Global stocks drop as rally shows signs of losing steam

Global stocks edged lower as an equity rally that has been propelled by optimism over the easing of coronavirus lockdowns began to show signs of tiring.

In trading in the Asia-Pacific region on Friday, Japan’s Topix and Australia’s S&P/ASX 200 stock indices both fell 0.4 per cent, while China’s CSI 300 index of Shanghai- and Shenzhen-listed stocks slipped 0.2 per cent. Hong Kong’s Hang Seng was flat.

Stock markets have rallied strongly in recent weeks on hopes of a rebound in global economic activity following the Covid-19 pandemic. But that bullish sentiment could face a new test later on Friday with US jobs data are expected to show that unemployment has risen to a record high.

Official data released on Thursday showed that first-time unemployment benefit claims by Americans last week slowed for the ninth straight week to 1.9m. That took total new claims since mid-March to almost 43m and fell short of economists’ hopes, who had forecast a steeper decline.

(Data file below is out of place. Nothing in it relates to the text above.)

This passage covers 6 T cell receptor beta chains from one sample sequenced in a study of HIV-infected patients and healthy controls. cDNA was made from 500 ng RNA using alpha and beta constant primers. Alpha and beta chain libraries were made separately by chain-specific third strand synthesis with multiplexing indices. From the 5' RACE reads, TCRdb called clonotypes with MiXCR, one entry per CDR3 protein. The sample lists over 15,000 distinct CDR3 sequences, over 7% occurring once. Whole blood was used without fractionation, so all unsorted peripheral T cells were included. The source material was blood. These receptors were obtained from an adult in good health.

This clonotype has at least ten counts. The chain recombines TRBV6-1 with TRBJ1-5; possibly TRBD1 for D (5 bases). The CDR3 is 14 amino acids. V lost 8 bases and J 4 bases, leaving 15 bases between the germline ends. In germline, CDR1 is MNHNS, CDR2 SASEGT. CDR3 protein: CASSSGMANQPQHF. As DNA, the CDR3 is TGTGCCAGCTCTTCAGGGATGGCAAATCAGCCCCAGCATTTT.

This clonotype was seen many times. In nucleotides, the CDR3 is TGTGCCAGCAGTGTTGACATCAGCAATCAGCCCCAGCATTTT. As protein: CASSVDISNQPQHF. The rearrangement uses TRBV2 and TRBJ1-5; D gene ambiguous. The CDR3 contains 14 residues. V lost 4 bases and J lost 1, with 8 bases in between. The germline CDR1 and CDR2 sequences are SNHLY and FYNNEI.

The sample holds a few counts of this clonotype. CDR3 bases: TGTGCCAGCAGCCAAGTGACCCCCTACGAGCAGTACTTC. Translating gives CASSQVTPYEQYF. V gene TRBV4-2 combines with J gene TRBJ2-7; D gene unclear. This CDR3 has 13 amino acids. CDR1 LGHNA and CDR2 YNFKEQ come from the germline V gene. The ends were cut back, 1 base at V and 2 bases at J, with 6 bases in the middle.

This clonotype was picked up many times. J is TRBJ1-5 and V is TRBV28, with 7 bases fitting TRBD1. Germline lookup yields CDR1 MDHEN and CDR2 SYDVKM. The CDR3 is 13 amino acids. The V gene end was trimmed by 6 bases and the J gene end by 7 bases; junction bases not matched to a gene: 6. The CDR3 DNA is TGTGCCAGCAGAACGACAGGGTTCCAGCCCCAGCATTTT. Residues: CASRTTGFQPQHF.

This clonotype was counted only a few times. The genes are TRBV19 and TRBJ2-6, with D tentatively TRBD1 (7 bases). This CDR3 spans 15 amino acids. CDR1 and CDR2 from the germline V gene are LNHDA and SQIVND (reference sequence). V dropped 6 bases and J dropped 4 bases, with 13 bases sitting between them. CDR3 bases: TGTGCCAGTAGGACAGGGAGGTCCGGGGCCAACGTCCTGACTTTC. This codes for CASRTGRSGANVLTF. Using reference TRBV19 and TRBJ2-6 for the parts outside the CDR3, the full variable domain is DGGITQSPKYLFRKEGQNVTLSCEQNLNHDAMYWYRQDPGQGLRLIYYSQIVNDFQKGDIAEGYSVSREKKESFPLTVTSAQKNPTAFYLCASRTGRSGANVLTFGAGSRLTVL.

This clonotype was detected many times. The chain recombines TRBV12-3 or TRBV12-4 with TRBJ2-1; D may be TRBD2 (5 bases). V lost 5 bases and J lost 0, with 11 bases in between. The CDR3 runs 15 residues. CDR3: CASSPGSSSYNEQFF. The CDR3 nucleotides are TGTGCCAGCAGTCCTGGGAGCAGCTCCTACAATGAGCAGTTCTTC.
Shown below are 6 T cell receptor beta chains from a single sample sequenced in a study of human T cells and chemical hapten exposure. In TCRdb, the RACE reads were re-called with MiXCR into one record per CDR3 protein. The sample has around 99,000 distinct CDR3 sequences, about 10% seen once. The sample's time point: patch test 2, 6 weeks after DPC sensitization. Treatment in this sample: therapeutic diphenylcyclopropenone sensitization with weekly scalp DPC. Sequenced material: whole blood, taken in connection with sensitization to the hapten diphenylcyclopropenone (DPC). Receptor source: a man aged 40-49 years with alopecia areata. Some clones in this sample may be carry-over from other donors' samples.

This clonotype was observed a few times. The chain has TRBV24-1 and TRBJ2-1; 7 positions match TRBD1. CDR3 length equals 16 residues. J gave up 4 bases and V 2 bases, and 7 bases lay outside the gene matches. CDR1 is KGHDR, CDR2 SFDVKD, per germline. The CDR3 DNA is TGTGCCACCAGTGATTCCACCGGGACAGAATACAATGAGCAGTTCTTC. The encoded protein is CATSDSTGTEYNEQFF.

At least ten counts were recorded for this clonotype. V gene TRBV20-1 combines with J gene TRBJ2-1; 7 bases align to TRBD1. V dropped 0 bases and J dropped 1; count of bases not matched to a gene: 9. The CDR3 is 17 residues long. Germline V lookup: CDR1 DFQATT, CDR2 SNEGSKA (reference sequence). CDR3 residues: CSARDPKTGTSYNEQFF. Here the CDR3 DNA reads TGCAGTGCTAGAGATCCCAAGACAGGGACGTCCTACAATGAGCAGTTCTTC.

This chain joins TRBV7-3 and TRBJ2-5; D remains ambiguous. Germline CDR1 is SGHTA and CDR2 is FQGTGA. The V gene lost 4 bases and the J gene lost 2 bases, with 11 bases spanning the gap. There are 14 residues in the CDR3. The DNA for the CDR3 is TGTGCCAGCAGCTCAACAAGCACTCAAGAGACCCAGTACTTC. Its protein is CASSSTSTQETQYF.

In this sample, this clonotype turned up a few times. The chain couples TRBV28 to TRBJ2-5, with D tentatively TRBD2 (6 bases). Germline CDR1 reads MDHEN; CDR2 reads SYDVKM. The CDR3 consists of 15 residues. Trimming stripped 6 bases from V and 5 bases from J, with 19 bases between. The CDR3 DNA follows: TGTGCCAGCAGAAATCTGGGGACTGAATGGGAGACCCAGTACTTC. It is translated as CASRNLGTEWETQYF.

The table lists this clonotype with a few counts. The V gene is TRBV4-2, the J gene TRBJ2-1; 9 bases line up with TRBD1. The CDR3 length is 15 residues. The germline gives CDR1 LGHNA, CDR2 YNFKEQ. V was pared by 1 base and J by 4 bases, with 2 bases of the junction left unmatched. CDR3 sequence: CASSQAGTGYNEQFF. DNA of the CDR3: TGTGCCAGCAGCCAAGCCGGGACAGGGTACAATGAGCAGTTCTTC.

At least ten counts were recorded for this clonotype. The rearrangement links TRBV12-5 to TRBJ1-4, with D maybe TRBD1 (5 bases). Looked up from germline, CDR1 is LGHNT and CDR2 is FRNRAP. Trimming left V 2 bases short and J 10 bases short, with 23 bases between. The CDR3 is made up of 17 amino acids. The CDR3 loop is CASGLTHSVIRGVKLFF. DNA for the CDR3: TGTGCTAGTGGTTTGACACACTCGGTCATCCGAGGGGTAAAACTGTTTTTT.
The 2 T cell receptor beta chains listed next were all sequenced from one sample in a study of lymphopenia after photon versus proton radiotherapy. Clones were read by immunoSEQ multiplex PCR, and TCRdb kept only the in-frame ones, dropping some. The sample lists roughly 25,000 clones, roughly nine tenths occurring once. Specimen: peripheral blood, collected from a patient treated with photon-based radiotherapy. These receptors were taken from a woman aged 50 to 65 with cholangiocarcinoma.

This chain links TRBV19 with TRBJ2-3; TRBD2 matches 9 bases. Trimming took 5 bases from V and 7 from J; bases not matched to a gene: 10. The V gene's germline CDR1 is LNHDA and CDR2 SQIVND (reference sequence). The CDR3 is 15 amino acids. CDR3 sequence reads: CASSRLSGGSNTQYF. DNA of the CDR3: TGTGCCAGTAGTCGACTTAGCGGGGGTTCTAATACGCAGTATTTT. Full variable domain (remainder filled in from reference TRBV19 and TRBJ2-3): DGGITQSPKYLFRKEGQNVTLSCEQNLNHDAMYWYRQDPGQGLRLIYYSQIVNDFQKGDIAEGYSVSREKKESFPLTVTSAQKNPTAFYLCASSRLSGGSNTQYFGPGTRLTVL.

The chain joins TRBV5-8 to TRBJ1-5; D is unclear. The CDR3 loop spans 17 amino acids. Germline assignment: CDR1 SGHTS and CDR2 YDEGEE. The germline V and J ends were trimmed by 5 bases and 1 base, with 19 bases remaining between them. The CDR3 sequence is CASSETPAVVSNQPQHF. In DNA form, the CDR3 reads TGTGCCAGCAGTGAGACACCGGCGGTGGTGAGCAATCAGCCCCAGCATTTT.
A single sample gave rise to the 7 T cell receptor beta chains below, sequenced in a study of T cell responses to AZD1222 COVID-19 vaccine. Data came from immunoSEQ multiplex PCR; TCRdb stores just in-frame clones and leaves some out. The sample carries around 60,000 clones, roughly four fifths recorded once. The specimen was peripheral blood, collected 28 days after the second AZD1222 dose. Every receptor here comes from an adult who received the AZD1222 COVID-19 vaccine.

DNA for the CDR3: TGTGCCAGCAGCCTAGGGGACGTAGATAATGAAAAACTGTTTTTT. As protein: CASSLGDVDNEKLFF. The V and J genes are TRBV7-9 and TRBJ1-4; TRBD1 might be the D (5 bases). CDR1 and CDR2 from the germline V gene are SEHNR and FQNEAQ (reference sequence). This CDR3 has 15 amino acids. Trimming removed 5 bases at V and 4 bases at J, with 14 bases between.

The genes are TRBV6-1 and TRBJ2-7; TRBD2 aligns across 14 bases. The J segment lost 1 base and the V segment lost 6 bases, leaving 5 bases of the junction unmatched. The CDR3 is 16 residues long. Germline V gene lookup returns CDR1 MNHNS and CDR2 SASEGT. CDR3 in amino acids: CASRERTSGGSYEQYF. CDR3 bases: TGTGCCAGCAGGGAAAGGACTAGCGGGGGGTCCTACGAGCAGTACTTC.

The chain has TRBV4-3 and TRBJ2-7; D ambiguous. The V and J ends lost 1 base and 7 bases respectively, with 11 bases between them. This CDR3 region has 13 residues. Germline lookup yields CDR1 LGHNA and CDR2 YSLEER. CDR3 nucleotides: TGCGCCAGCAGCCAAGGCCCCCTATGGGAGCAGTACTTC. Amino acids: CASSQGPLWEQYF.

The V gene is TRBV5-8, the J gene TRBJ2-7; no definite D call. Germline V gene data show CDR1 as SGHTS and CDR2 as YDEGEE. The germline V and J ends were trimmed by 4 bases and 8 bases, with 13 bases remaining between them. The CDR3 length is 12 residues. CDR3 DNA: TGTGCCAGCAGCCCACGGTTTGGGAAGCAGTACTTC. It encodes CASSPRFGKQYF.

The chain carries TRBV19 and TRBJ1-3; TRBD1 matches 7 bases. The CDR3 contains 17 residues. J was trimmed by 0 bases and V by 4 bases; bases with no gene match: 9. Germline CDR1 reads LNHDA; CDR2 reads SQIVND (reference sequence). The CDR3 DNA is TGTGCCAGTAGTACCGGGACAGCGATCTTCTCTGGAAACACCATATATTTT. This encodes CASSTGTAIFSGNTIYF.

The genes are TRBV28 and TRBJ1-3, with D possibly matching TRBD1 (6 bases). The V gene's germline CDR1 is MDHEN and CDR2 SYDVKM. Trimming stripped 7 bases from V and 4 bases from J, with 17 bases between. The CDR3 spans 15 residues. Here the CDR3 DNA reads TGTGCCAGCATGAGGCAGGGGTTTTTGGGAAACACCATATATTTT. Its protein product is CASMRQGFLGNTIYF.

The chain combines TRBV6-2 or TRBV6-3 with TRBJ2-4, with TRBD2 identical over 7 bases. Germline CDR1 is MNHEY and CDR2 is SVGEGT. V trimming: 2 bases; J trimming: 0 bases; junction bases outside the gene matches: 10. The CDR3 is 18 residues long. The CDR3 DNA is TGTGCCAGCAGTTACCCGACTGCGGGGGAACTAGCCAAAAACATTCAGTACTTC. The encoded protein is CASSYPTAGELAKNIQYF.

“It is premature to argue that the crisis is over, and that the world is heading into a V-shaped recovery,” said Luca Paolini, chief strategist at Pictet Asset Management. He added that a “second wave of the [coronavirus] pandemic can’t be discounted”.

Caution was prevalent on Wall Street overnight as the S&P 500 ended the session down 0.3 per cent, halting a four-day run of gains. That retreat came after London’s FTSE 100 and the CAC 40 in Paris closed down 0.6 per cent and 0.2 per cent, respectively.

Futures markets tipped the S&P 500 and the FTSE 100 to both edge 0.1 per cent higher when trading begins later in the day.

In currencies, the euro fell 0.1 per cent on Friday to $1.1327. The euro and eurozone bonds rallied a day earlier after the European Central Bank announced a bigger-than-expected increase to its pandemic stimulus package.

But analysts have warned that the ECB will need to do more to support an economic recovery and keep markets buoyant. Christine Lagarde, ECB president, said the eurozone economy was “experiencing an unprecedented contraction” and the recovery had been “tepid” compared to the hit to GDP caused by the pandemic.

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